He explains that there is a growing body of peer-reviewed literature to support the cells that Ambrose uses (and encourages patients to ask for such literature when searching for stem cell treatment options). The company is collecting data on patients and plans to publish a series of case reports.
Turner worries that the offering treatment in this context is “never going to bring a safe and efficacious stem cell product to market. It’s a way of sitting out there for years, [technically] complying with regulations.”
A Look at Costs
Prices for different products and procedures aren’t readily available, and Feshbach declined to discuss the cost of care at Ambrose. A 2017 study showed that the average price quoted to a patient seeking stem cell injections for osteoarthritis in the knee is about $5,000. It’s important to review all costs you can expect before beginning treatment, especially considering that, in most cases, insurance won’t cover it.
During our conversation, Turner also mentions that there is a line in the Right to Try act that seemed to suggest that companies, like Ambrose Cell Therapy, couldn’t profit solely from offering treatments on a Right to Try basis. He admitted that while it had caught his eye, he wasn’t yet positive if he was interpreting the law accurately.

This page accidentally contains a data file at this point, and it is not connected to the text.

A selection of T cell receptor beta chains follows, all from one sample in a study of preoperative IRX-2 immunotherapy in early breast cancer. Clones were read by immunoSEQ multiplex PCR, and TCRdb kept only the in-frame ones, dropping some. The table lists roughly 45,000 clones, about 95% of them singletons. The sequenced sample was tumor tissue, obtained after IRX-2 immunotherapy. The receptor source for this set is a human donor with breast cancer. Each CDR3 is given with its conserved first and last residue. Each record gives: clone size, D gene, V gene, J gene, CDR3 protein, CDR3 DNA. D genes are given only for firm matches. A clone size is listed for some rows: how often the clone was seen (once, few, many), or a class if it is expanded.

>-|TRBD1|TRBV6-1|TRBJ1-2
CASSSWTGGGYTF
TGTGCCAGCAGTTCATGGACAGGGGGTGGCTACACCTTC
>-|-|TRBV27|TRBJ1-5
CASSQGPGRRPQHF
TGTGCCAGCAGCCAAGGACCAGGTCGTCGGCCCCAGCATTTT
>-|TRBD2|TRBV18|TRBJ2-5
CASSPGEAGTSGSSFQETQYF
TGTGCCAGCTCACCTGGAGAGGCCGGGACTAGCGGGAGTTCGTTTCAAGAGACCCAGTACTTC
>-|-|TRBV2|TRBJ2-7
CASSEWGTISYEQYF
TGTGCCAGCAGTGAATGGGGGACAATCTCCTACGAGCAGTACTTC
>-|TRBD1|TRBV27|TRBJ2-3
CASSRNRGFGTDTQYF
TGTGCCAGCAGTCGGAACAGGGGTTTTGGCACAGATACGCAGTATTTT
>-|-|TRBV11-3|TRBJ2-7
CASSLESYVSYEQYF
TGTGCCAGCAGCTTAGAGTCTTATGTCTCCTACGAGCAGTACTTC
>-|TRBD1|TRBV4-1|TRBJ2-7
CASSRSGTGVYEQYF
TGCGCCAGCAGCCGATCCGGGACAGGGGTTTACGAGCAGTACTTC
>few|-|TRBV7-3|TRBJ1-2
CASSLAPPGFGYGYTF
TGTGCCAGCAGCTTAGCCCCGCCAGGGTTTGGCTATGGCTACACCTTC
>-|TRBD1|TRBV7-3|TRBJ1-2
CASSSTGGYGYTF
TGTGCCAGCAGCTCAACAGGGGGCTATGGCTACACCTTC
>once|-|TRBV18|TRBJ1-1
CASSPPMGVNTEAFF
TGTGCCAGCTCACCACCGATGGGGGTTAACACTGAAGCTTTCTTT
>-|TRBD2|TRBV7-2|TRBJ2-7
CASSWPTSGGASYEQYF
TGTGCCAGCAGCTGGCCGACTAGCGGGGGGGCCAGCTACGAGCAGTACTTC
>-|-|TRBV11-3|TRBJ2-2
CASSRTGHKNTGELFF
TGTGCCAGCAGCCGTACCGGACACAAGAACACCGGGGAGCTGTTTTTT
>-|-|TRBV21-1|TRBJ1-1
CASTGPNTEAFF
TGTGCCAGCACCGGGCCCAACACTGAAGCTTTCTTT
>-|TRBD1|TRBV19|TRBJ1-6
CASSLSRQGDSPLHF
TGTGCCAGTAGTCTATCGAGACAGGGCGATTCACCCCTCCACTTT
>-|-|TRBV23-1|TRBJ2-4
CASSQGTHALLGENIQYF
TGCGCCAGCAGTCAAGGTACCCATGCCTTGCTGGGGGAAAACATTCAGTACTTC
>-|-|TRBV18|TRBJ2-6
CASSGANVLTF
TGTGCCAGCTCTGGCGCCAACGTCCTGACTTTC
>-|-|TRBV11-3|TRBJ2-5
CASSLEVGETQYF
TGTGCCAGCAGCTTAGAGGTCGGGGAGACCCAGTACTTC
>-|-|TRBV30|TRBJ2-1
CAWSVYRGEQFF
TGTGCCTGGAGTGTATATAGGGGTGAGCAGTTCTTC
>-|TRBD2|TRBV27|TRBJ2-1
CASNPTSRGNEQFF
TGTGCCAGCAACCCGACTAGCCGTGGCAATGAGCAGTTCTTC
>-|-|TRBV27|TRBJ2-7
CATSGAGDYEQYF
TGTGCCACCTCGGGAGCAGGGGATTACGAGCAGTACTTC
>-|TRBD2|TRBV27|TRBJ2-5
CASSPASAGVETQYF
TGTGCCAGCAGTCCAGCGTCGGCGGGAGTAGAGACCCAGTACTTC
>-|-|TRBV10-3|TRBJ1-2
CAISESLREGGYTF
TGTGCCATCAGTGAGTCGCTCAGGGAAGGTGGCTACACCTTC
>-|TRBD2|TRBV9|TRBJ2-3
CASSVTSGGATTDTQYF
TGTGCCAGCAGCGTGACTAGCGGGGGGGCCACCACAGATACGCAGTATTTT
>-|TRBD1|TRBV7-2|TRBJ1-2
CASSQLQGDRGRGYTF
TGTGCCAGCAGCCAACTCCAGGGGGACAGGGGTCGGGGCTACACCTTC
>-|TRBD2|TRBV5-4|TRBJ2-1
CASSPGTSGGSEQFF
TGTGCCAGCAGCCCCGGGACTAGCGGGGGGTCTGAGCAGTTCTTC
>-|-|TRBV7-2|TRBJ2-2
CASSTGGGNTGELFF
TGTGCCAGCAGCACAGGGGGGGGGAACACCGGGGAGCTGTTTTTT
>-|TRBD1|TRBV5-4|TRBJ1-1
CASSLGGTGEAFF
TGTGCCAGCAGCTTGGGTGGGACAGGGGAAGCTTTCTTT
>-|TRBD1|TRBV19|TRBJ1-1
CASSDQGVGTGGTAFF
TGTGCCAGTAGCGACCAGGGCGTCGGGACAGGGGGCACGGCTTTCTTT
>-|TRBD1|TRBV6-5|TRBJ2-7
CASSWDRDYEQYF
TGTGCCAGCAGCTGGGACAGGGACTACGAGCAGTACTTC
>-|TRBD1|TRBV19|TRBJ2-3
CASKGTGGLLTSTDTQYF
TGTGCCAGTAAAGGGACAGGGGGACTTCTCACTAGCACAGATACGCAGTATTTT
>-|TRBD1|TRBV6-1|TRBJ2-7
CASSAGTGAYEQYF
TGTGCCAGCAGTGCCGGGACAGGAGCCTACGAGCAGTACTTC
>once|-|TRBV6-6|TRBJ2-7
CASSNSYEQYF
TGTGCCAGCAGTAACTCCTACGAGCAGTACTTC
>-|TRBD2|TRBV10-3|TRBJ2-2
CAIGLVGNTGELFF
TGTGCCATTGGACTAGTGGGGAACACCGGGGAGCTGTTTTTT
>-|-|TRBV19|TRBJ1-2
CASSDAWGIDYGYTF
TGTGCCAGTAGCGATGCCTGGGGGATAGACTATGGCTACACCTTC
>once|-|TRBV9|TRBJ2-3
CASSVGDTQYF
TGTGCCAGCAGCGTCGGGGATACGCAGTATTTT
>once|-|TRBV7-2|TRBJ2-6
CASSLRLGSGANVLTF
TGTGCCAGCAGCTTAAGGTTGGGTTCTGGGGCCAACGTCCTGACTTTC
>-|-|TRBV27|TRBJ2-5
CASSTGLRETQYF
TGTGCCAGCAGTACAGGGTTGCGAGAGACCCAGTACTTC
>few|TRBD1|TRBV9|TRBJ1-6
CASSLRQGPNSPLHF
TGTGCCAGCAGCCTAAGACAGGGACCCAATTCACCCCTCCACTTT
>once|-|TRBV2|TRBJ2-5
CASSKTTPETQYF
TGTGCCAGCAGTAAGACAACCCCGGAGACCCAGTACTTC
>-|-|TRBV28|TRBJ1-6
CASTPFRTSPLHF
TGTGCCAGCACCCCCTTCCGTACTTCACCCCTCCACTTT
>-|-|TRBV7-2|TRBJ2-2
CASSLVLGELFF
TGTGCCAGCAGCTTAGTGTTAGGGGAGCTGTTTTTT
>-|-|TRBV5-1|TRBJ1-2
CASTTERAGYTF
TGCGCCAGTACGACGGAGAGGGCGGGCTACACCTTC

The Right to Try states that eligible investigational drugs must be in compliance with 312.6, 312.7 and 312.8 d (1). Of Title 21 Code of Federal Regulations. 312.8d states that, “A sponsor may recover only the direct costs of making its investigational drug available.”
To investigate, I reached out to a retired biotech executive who was involved with several expanded access requests, which are also required to conform to 312.8d, prior to the approval of the Right to Try act. She explains that her companies were only allowed to charge patients what it cost the company to make and send the treatments to a patient’s doctors, and that her companies never charged patients for anything.
I also emailed the FDA spokesperson, who responded, “FDA does not review or approve requests for use under the Right to Try Act. FDA’s role is limited to receipt and posting of certain information submitted under the Right to Try Act. Section 561B (C)(b) of the Right to Try Act (Public Law 115-176), “Investigational Drugs For Use By Eligible Patients,’ describes the requirement to be in compliance with the applicable regulations set forth in section 312.8(d)(1) of the CFR [Code of Federal Regulations].”
At this point, it seems clear to me that a company can’t profit from selling its unapproved treatments to patients outside of clinical trials, but that it’s unlikely the rule would be enforced because as Turner put it, “The FDA is not actively involved in scrutinizing any of this.” The Right to Try law stops the agency from overseeing requests.
When I present this information to Feshbach, however, he explains that I am missing a key detail. The price of the treatment itself cannot exceed the company’s cost of providing access to it, but the law does not address additional costs like having a doctor administer the treatment on-site.